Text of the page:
But new analysis turns this on its head - revealing that women hunt in the majority of foraging cultures and employ a greater variety of weapons and hunting strategies than their male counterparts.
Researchers from Seattle Pacific University analysed data from the past 100 years on 63 foraging societies around the world, including in North and South America, Africa, Australia and Asia.
They found women hunt in at least 79 per cent of these cultures, regardless of whether they have children or not.
More than 70 per cent of female hunting appears to be intentional, the team said, as opposed to the opportunistic killing of animals encountered while performing other activities.
They also use a wider repertoire of weapons as well as hunting strategies compared to men, and the team found evidence some women hunted with the help of dogs.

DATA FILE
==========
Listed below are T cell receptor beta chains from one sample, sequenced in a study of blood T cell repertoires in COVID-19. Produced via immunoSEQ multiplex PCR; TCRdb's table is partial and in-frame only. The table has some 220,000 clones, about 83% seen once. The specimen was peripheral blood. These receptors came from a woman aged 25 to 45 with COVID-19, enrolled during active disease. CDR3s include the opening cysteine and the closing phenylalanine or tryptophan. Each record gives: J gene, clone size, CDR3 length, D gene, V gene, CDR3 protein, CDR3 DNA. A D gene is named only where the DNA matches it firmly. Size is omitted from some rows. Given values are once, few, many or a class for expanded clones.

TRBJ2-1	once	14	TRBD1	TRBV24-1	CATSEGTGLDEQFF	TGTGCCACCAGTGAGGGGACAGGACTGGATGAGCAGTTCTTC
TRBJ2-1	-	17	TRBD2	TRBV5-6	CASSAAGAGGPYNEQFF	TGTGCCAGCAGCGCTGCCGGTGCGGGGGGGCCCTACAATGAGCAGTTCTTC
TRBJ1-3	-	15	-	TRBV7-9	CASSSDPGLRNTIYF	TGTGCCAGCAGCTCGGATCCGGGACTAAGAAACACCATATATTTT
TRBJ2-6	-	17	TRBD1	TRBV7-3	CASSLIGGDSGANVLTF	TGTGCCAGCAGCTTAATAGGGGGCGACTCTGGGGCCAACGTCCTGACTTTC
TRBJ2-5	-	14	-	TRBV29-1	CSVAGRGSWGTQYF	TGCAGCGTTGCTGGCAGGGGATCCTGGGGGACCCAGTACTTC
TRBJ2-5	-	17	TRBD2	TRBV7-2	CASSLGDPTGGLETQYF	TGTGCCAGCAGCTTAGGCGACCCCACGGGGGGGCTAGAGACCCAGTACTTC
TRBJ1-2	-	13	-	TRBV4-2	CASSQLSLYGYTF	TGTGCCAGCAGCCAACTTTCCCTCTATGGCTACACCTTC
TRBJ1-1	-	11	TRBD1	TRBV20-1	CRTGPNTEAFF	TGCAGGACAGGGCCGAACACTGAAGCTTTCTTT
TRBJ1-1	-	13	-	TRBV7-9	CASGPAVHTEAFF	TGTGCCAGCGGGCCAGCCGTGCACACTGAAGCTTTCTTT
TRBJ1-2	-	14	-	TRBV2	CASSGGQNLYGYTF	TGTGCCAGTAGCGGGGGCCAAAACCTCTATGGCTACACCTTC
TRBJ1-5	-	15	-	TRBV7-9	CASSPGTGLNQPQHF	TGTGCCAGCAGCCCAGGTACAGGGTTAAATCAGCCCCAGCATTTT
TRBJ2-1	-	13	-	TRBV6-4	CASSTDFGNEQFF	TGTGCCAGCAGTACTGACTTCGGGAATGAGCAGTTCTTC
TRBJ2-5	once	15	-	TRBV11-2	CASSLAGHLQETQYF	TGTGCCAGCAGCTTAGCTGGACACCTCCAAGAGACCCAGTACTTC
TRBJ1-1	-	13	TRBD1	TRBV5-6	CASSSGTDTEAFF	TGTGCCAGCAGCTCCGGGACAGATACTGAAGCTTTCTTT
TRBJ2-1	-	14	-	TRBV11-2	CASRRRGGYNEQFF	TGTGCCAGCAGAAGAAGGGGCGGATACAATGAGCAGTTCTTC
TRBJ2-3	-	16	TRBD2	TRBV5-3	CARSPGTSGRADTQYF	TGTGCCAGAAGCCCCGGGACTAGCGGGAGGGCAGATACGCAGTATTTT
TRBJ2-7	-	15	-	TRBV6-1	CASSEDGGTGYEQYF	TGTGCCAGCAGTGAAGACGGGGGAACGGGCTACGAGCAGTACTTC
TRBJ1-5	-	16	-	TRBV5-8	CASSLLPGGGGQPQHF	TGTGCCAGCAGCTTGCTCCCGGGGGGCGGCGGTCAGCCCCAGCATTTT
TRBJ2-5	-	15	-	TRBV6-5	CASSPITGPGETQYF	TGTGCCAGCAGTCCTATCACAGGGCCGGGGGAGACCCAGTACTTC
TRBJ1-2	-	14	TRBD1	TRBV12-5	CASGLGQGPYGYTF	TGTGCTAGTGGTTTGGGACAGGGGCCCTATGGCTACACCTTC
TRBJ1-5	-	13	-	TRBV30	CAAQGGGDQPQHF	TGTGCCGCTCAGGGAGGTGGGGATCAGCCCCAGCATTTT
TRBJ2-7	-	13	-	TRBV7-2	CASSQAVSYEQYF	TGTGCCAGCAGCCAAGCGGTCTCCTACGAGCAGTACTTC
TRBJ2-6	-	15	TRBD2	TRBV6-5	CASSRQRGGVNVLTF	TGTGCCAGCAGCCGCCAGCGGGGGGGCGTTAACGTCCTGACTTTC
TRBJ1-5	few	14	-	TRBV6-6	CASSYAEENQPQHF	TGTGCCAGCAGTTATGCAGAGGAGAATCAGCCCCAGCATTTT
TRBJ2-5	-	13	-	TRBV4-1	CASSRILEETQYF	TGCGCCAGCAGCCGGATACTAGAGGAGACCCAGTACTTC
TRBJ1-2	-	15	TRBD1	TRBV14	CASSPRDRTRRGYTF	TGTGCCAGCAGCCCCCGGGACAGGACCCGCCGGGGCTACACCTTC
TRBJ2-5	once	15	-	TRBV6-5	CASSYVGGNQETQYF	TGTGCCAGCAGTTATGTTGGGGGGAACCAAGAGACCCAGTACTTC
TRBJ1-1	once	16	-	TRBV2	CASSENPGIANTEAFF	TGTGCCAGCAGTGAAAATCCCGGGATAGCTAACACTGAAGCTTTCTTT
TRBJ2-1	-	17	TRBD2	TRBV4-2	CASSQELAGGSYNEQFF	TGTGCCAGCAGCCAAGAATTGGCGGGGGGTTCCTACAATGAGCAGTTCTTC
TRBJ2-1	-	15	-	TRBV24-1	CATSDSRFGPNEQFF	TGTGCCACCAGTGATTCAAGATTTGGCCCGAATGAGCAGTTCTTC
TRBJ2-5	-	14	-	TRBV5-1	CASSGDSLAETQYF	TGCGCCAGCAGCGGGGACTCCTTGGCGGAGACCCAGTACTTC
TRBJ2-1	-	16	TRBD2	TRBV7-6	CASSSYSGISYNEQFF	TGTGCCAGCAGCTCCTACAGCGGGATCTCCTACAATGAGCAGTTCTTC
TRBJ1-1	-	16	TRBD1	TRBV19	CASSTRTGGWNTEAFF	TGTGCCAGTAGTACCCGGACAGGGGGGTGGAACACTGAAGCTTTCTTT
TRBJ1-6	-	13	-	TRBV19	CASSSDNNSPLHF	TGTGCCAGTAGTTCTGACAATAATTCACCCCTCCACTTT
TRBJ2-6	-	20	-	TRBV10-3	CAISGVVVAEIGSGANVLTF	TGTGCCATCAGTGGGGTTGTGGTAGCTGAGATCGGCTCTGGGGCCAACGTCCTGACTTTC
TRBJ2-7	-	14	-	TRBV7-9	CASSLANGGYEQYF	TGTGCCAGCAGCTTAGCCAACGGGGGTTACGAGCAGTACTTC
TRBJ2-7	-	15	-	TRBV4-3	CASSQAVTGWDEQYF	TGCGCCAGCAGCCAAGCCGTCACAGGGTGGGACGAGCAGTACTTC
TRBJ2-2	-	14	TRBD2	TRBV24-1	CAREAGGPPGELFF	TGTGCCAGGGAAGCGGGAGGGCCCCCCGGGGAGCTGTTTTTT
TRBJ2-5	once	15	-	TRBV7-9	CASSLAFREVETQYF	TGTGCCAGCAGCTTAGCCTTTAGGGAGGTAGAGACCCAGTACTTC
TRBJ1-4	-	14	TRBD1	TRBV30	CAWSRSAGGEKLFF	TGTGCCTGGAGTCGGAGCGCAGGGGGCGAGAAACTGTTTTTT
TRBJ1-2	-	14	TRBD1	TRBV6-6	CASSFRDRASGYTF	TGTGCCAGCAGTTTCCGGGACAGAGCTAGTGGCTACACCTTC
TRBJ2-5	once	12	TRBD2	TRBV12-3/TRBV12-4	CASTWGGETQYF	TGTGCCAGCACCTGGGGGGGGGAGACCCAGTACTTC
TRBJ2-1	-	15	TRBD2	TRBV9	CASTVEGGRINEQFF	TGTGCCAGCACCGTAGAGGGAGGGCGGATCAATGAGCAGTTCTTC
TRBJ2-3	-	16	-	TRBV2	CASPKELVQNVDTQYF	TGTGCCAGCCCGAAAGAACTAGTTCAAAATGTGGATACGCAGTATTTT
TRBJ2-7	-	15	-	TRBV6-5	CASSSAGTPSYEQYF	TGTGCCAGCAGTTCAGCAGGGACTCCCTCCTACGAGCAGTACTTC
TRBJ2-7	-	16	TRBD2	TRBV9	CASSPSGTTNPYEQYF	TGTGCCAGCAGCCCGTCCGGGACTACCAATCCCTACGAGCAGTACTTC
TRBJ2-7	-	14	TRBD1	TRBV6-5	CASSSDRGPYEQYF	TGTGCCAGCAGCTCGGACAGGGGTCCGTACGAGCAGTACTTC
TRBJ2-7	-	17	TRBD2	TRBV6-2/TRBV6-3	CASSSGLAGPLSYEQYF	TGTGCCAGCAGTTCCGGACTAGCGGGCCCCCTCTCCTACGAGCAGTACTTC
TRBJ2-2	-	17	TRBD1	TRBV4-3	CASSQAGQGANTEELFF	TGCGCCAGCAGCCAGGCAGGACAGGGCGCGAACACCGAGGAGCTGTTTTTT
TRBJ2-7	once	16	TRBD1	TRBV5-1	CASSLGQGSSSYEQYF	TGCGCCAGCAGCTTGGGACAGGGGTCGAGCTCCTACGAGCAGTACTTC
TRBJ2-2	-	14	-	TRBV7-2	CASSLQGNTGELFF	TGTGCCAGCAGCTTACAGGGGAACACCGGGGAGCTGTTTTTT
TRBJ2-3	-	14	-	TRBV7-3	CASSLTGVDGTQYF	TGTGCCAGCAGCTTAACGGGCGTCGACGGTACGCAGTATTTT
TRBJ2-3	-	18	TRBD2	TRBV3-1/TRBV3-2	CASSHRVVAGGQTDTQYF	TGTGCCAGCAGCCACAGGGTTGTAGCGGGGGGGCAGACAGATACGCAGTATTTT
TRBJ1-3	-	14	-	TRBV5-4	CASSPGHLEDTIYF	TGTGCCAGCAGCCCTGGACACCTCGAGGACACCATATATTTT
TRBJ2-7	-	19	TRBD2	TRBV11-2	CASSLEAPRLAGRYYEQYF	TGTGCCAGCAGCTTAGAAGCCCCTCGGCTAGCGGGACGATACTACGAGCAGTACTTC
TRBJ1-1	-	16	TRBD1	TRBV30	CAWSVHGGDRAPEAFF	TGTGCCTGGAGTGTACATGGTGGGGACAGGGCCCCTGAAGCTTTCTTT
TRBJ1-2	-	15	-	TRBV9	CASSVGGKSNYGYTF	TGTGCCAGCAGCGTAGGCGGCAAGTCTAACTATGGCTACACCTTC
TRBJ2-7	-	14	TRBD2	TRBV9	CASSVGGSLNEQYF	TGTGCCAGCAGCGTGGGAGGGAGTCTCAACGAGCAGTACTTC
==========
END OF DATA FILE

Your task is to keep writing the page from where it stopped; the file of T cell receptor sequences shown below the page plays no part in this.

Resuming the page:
The researchers said their findings suggest that, in many foraging societies, women are skilled hunters and play an instrumental role in the practice.
They wrote: 'Evidence from around the world shows that women participate in subsistence hunting in the majority of cultures.
Comment: Their hunting appears intentional, they participate in hunting, but is hunting a defined responsibility that their people rely on them for?
'The prevalence of data on women hunting directly opposes the common belief that women exclusively gather while men exclusively hunt.'
The findings may also apply to prehistoric societies, as the paper references a 9,000-year-old burial discovered in Peru which unearthed an adult female alongside a hunting toolkit consisting of 'stone projectiles'.
Comment: It's possible that this was deemed noteworthy because it is relatively unusual.
Analysis of the Agta - an indigenous society in the Philippines - also revealed men heavily rely on bows and arrows, while women also employ the use of knives, nets, spears, machetes and crossbows.